"On these pleadings the issues were closed. (Record, p. 7.) There was a trial by jury and a verdict of guilty against Cozzens (sheriff) and Moritz Deitsch, the plaintiff in error, damages assessed at $2,315.90. (Record, p. 7.) It may be noted at this point that one of the defendants, Jonas Deitsch, disappears from the cause, so far as this record is concerned, and unless the entry on page 7 of the record is to be construed as an appearance in his behalf and another defendant, Isadore Deitsch, for whom there was an appearance and plea and issue joined, was dropped from the cause without a verdict for or against him. (Record, p. 7.)"
"On page 8 of the record, the court render a judgment in his favor for cost, but there does not appear to be any verdict to support the judgment. Cozzens and Moritz Deitsch moved for a new trial, and their motion was overruled, and they each separately appealed to the Supreme Court of the Territory of Colorado. (Record, pp. 8 and 9.) A bill of exceptions sets out the evidence. (Record, pp. 9, 15.) Another bill of exceptions shows the rejection of sundry matters of testimony offered by the defendants,
and ruled out by the court. (Record, pp. 15, 19.) Exceptions were also taken to certain instructions given by the court, and certain instructions refused. (Record, pp. 19 and 20.) The supreme court of the territory affirmed the judgment of the inferior court. (Record, p. 22.) From the judgment of the supreme court of the territory a writ of error is prosecuted in due form. (Record, pp. 24 to 27.)"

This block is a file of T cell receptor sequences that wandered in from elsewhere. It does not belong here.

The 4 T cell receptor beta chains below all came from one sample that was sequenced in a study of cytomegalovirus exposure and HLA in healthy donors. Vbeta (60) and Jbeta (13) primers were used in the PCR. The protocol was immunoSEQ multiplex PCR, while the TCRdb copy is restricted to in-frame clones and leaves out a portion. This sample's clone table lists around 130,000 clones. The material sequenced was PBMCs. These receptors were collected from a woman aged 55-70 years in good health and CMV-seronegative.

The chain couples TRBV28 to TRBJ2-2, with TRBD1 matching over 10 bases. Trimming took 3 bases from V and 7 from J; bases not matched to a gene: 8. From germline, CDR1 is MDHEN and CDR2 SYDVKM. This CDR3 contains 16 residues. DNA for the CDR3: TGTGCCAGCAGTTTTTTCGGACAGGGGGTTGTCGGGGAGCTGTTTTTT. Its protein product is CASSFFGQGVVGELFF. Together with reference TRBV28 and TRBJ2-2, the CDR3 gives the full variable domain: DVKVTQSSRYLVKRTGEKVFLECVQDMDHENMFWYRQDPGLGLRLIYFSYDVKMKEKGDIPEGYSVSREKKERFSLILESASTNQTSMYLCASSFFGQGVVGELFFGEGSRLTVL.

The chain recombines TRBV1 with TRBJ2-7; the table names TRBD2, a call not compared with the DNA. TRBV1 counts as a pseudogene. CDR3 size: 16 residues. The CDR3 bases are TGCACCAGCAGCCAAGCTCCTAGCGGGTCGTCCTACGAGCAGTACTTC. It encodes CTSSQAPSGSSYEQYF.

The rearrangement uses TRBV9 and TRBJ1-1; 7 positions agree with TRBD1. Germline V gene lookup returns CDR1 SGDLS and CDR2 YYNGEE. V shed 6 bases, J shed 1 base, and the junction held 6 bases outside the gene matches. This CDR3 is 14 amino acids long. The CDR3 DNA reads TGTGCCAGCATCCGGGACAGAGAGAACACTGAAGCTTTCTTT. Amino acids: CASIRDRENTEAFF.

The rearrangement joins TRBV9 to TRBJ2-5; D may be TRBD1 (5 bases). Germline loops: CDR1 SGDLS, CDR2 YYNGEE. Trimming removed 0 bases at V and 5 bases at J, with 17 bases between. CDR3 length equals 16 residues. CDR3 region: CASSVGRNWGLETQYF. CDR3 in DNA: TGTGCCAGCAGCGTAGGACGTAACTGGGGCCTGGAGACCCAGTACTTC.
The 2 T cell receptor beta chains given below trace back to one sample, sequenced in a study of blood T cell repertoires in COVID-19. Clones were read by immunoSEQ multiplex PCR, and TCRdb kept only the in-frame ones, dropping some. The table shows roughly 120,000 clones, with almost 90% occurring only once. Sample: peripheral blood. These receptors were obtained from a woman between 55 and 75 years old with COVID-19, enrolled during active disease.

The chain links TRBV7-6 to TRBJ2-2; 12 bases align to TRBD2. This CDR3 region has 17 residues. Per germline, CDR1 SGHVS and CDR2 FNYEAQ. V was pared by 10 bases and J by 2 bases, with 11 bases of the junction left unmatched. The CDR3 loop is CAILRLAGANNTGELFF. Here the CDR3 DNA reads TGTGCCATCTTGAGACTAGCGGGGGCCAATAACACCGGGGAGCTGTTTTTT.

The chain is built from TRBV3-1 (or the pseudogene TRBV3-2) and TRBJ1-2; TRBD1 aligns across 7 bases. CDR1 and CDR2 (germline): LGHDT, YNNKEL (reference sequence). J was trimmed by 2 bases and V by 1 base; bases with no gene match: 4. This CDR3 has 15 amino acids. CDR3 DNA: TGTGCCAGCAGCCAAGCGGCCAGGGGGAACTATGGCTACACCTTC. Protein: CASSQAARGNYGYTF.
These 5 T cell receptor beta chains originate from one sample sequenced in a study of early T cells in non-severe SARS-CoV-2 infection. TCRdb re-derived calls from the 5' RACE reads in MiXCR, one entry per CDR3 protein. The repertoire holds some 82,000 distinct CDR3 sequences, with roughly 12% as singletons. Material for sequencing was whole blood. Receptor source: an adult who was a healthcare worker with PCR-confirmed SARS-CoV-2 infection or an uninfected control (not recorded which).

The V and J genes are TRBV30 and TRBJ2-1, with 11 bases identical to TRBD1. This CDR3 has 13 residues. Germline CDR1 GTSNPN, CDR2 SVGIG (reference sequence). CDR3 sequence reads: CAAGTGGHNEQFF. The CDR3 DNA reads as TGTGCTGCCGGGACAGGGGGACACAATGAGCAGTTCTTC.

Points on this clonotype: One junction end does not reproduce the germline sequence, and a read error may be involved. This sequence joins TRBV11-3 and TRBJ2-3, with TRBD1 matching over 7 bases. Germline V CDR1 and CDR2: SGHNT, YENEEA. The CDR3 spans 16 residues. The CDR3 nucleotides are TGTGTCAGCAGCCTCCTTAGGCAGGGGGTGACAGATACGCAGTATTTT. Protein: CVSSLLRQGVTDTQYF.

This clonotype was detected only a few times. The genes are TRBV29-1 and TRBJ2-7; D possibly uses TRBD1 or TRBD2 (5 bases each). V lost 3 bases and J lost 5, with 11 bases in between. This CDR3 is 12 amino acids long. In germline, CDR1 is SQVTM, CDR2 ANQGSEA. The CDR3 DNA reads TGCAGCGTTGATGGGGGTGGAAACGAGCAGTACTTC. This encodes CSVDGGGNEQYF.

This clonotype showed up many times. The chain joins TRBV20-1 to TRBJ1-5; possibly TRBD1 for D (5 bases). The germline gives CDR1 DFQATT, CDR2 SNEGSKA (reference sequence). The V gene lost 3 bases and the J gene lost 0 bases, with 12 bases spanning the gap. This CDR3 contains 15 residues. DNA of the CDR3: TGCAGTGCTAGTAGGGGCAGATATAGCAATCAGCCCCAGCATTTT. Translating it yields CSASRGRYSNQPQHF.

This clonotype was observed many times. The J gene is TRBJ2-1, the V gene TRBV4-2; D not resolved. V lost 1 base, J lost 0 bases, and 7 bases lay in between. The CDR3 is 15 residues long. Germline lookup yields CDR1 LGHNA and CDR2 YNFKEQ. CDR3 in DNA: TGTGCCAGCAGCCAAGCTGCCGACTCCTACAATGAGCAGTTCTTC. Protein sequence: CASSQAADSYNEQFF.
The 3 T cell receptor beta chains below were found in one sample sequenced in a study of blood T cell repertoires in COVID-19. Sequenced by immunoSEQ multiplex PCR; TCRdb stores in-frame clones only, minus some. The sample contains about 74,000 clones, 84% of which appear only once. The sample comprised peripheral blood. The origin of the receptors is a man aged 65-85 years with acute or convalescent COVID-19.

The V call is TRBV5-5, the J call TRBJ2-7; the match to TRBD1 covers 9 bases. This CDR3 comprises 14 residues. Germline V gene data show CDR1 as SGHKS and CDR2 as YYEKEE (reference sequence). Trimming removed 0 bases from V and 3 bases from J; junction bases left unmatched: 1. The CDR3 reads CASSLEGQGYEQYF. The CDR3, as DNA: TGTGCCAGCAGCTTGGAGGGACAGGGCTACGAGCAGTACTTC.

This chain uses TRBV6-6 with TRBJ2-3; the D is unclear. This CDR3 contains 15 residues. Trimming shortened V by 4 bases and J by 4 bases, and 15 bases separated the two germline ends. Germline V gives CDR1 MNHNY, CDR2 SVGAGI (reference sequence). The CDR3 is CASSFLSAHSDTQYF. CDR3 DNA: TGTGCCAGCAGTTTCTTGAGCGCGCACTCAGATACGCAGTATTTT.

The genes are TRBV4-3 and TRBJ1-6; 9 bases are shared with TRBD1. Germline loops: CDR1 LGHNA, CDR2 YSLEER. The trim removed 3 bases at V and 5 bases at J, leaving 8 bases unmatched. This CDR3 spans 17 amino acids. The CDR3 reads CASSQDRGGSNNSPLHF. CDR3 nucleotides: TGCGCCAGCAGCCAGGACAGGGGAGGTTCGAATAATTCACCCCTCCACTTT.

The brief then thus presented an
"ASSIGNMENT OF ERRORS"
"Error. The Supreme Court of the Territory of Colorado erred:"
"In affirming the judgment of the inferior court of said territory, which judgment was erroneous in the following particulars:"
"1st. In refusing a new trial upon the evidence contained in the record; 2d, in admitting testimony improperly, and in rejecting testimony improperly, as shown by the bills of exception and specifically as follows:"
"In excluding testimony tending to show that the plaintiffs below closed up their business shortly after the levy, and how long they continued in business after the levy. (Record, p. 10.)"
"In excluding evidence as to what was said and what occurred between Nash, one of the plaintiffs below, and Cozzens, one of the defendants below, at plaintiff's store when the goods were invoiced. (Record, p. 10, last paragraph.)"
"In excluding testimony as to what was the occupation of Cozzens (sheriff), one of the defendants, at the time he took the goods, and the reasons he gave for taking them. (Record, p. 1.)"